An epic stock rally faces a key test in coming weeks as investors learn what executives expect for profits and revenues in coming periods.
Fourth-quarter earnings season kicked off in earnest Friday with better-than-expected profits from some of the nation’s largest banks. Despite a record quarterly profit at JPMorgan Chase & Co. and some bright spots at Citigroup Inc. and Wells Fargo, shares of all three declined, with Wells and Citi each dropping more than 6%.
The market reaction highlights the stakes as large firms begin sharing quarterly results and, more important, their outlooks for coming quarters. Though results weren’t terrible, shares were hit hard, reflecting the rise of investor expectations as bank shares climbed more than 10% for 2021 heading into Friday’s trading.
The surge of major indexes to new highs this year, despite an accelerating toll from the coronavirus and questions about how that will affect the economic outlook, underscores the pressure on executives at major companies to spell out how they expect results to improve in 2021. Soft earnings during the S&P’s roughly 70% rise from last March’s intraday low have been deemed acceptable by investors because many expect a sharp rebound this year. Firms whose projections fall short can expect to be punished, they say.
“Whether they had a good quarter or not, it’s all about what’s next,” said Kimberly Woody, senior portfolio manager at Globalt Investments, which manages $1.9 billion. “Good future news has been priced into this market.”
With the books closed on 2020, analysts estimate that profits for companies in the S&P 500 fell 13% for the year, according to FactSet. Even so, companies in the S&P 500 traded Thursday at 22.65 times their projected earnings over the next 12 months, above a five-year average of 17.84, according to FactSet.
Dozens of big companies are scheduled to report this week, including transportation firm J.B. Hunt Transport Services Inc., health-care giant UnitedHealth Group Inc., oil-field services company Halliburton Co. and semiconductor maker Intel Corp.
Earnings for the S&P 500 are projected to have fallen 6.8% in the fourth quarter from a year earlier, a sharp improvement from the second quarter’s 32% collapse but not the kind of performance that typically inspires stock-market records. Profit estimates have crept higher since the quarter began, and some investors expect the current forecasts are a low bar that companies will clear.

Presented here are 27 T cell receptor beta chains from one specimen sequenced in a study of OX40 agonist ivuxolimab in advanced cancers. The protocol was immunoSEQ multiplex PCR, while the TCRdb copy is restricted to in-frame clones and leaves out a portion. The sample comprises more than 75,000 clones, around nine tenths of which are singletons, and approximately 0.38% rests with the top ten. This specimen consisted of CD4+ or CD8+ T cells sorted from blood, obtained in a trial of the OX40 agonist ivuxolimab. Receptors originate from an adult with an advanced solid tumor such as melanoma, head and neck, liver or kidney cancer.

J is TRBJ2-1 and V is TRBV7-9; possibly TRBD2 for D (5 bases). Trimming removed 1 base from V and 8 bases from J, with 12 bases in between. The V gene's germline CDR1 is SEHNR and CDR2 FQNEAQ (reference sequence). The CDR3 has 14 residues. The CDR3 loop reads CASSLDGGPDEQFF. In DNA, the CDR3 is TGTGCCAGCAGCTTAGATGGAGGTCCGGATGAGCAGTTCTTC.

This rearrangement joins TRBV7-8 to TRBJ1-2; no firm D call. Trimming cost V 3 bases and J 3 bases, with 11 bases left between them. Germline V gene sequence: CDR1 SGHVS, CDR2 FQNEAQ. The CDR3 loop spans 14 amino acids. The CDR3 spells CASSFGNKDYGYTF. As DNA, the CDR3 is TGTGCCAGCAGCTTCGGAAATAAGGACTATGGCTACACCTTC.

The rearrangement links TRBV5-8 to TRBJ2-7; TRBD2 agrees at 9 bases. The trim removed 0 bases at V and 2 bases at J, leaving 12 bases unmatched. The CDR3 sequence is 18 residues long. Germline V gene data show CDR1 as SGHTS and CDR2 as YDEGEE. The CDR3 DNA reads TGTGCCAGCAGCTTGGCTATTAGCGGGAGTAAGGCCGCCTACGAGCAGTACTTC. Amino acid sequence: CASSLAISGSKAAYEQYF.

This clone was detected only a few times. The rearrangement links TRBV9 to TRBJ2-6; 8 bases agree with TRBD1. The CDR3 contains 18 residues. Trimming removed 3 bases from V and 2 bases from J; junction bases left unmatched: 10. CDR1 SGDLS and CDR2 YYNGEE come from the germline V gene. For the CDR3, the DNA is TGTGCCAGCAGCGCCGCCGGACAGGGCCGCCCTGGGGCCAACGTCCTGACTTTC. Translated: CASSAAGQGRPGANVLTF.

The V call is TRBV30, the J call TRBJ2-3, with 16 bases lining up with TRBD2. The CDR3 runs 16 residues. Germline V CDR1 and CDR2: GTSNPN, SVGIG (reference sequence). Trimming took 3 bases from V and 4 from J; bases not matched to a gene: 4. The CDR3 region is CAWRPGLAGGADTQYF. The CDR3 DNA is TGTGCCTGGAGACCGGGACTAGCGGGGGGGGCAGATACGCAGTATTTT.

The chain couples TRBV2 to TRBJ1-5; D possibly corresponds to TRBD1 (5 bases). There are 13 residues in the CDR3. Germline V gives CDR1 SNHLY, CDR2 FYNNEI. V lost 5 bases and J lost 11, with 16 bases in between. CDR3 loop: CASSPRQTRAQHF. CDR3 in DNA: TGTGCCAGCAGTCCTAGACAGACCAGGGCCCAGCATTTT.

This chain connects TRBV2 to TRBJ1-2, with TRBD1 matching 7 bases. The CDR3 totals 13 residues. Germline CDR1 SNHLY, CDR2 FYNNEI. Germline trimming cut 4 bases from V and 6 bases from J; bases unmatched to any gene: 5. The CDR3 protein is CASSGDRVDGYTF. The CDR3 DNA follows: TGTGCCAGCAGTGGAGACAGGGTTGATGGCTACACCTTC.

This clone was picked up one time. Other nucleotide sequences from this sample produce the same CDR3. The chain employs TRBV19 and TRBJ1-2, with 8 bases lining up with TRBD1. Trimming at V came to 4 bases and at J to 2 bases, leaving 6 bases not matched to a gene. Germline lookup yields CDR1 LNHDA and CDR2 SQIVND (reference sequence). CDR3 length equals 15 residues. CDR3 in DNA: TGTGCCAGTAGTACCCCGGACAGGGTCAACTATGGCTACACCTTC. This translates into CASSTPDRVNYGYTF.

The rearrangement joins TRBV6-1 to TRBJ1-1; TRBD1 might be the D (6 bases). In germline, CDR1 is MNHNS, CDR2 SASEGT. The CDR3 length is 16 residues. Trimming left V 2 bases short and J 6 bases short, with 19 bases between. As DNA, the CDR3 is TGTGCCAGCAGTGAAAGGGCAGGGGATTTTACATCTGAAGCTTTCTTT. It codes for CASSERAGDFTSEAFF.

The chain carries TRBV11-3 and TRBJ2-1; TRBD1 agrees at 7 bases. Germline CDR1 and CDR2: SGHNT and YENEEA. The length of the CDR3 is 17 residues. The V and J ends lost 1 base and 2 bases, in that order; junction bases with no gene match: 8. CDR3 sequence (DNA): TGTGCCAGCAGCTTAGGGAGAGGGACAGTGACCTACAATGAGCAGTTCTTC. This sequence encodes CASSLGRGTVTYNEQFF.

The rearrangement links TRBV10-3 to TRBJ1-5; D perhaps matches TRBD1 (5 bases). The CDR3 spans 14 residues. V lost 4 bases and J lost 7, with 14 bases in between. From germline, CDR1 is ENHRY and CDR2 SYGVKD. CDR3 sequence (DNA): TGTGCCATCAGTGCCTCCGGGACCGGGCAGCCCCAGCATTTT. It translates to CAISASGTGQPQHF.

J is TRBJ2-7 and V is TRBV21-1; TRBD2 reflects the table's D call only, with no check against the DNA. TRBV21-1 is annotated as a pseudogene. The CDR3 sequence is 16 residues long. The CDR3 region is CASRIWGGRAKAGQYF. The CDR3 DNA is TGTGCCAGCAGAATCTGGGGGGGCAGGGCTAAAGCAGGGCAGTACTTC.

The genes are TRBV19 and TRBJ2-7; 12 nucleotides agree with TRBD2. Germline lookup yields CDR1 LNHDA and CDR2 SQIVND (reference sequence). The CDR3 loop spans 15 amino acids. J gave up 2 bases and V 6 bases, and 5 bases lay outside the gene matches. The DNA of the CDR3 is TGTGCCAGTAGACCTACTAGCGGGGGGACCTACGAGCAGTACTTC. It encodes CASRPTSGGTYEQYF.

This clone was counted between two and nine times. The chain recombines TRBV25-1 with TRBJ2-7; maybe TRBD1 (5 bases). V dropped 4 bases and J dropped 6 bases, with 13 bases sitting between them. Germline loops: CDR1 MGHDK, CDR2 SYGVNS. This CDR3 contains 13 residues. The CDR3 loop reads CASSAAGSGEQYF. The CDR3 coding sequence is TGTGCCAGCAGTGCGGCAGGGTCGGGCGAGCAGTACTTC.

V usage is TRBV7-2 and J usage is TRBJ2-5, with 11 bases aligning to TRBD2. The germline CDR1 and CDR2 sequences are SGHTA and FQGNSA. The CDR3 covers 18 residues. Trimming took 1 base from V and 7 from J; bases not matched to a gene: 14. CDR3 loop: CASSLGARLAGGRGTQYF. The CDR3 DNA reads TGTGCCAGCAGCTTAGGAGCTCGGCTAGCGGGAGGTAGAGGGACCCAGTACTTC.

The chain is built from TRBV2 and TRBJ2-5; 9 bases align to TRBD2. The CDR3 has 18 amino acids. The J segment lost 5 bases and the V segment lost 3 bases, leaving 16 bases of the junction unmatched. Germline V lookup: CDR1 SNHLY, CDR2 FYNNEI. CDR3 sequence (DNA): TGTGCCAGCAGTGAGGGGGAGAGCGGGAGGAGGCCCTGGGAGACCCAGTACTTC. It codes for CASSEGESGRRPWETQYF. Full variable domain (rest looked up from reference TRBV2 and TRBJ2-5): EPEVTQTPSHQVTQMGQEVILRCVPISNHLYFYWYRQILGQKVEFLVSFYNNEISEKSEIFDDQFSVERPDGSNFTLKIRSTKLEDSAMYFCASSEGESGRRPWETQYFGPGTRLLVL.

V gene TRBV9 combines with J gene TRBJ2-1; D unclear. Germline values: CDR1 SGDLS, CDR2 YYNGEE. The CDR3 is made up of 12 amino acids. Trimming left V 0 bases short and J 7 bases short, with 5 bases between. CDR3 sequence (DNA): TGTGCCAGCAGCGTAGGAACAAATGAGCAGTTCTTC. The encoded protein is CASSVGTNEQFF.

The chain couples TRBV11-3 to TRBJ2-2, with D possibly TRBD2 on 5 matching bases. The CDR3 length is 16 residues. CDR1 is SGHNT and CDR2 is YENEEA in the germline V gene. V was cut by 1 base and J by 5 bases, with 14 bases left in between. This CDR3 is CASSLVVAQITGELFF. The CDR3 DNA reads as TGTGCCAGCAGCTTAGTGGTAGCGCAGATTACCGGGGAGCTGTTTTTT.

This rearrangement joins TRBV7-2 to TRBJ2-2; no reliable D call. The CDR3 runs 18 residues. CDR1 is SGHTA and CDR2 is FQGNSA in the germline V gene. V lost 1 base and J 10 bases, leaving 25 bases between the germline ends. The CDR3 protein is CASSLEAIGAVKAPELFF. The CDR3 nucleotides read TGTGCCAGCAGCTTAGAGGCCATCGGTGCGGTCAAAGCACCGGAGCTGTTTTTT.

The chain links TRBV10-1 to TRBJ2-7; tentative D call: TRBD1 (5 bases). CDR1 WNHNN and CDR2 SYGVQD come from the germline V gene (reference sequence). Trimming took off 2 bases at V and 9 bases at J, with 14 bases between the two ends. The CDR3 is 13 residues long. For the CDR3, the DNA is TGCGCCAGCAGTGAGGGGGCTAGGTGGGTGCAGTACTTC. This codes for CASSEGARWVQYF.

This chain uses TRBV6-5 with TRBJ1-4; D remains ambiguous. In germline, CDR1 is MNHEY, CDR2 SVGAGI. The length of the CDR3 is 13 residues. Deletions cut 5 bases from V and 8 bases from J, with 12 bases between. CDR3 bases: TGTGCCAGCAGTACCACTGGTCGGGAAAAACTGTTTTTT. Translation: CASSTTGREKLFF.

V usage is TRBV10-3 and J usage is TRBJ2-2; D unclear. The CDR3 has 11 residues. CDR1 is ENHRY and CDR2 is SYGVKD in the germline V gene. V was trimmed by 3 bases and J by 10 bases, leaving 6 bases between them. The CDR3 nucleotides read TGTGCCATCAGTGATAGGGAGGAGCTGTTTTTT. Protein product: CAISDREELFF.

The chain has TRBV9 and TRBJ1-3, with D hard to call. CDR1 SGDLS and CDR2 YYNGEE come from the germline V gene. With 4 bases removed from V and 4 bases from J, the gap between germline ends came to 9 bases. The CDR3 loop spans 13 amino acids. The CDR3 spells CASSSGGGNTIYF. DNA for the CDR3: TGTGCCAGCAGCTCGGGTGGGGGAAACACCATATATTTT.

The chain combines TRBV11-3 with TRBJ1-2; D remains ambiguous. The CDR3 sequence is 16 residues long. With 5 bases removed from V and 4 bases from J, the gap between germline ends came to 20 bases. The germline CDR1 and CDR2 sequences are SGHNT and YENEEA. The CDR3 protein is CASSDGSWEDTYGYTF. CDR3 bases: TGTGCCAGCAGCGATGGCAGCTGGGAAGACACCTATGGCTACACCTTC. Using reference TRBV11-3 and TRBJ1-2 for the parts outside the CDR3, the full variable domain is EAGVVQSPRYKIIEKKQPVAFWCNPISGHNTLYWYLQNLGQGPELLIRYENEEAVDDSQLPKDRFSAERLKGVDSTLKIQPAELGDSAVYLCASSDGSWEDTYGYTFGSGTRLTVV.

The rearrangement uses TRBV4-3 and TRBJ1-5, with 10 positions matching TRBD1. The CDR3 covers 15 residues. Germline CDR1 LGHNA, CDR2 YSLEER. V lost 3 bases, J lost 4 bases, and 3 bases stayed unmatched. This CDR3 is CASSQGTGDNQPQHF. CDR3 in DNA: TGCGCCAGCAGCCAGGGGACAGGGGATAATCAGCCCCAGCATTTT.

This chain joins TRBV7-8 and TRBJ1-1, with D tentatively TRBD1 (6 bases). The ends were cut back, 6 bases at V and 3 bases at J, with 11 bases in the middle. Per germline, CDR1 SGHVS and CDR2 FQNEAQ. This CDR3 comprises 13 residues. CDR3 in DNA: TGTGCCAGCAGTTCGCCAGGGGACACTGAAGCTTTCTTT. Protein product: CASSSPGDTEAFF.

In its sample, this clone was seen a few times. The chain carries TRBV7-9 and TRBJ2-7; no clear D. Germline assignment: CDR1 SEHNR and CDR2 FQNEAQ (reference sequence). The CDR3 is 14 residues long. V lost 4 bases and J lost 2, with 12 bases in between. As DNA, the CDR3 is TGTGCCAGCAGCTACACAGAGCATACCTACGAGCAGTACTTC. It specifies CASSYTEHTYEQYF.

Purchasers of stocks are counting on more than a year’s worth of earnings, and many investors say the market has advanced despite the damage of 2020 because of a widely held belief that vaccines will help put the pandemic in the past, allowing business to recover.
“I think the market is very much looking through the pandemic, and that’s why we see it continuing to drift higher,” said Greg Marcus, managing director at UBS Private Wealth Management.
That is despite troubling signs about how the pandemic has recently weighed on the economy: Employers cut 140,000 jobs last month, ending seven months of job growth, and U.S. retail sales fell in December for a third consecutive month.
Earnings for the S&P 500 are expected to return to year-over-year growth in the first quarter, rising 17%, and then to climb 46% in the second quarter. And economists have raised their forecasts for U.S. economic growth in light of vaccinations and the potential for additional aid from Washington for households and businesses.
Stocks that tend to be tied to prospects for the economy have performed well lately. Since the start of the fourth quarter, the S&P 500’s financial sector has advanced 28%, while the materials group has gained 19%. The technology sector, which led the benchmark index in 2020, is up 9.1% over that time.
In December, U.S. Bank Wealth Management increased its stockholdings by buying shares of midcap U.S. companies, said Lisa Erickson, head of the traditional investments group.
“As we continue to see progress on the economic front with the vaccine—and seeing that companies were holding their own in a difficult environment in 2020—that really gave us the confidence that, going into this year, areas that were more leveraged to the reopening would be able to outperform,” she said.
Earnings expectations hint at a brightening picture for some of these cyclical groups. The S&P 500’s materials sector is predicted to show the best fourth-quarter earnings growth, rising 8.6%. Earnings at financial companies are expected to rise 3.5%, a sharp improvement from the 24% slump forecast at the end of September.
Among the S&P 500 companies that have reported earnings, most have beaten expectations. Those include home builder Lennar Corp., which reported higher profit as low borrowing costs and shifts in housing preferences drove demand for homeownership.
Some investors are hoping that corporate executives will shed light on which pandemic-fueled changes to consumer-spending habits might outlast the vaccines.
“We think that some of the spending changes are sticky in nature,” said Matt Stucky, portfolio manager at Northwestern Mutual Wealth Management Company. “When you get a pet, that’s more than a 12-month sign-up in terms of what spending you’re going to have on pet-related products.”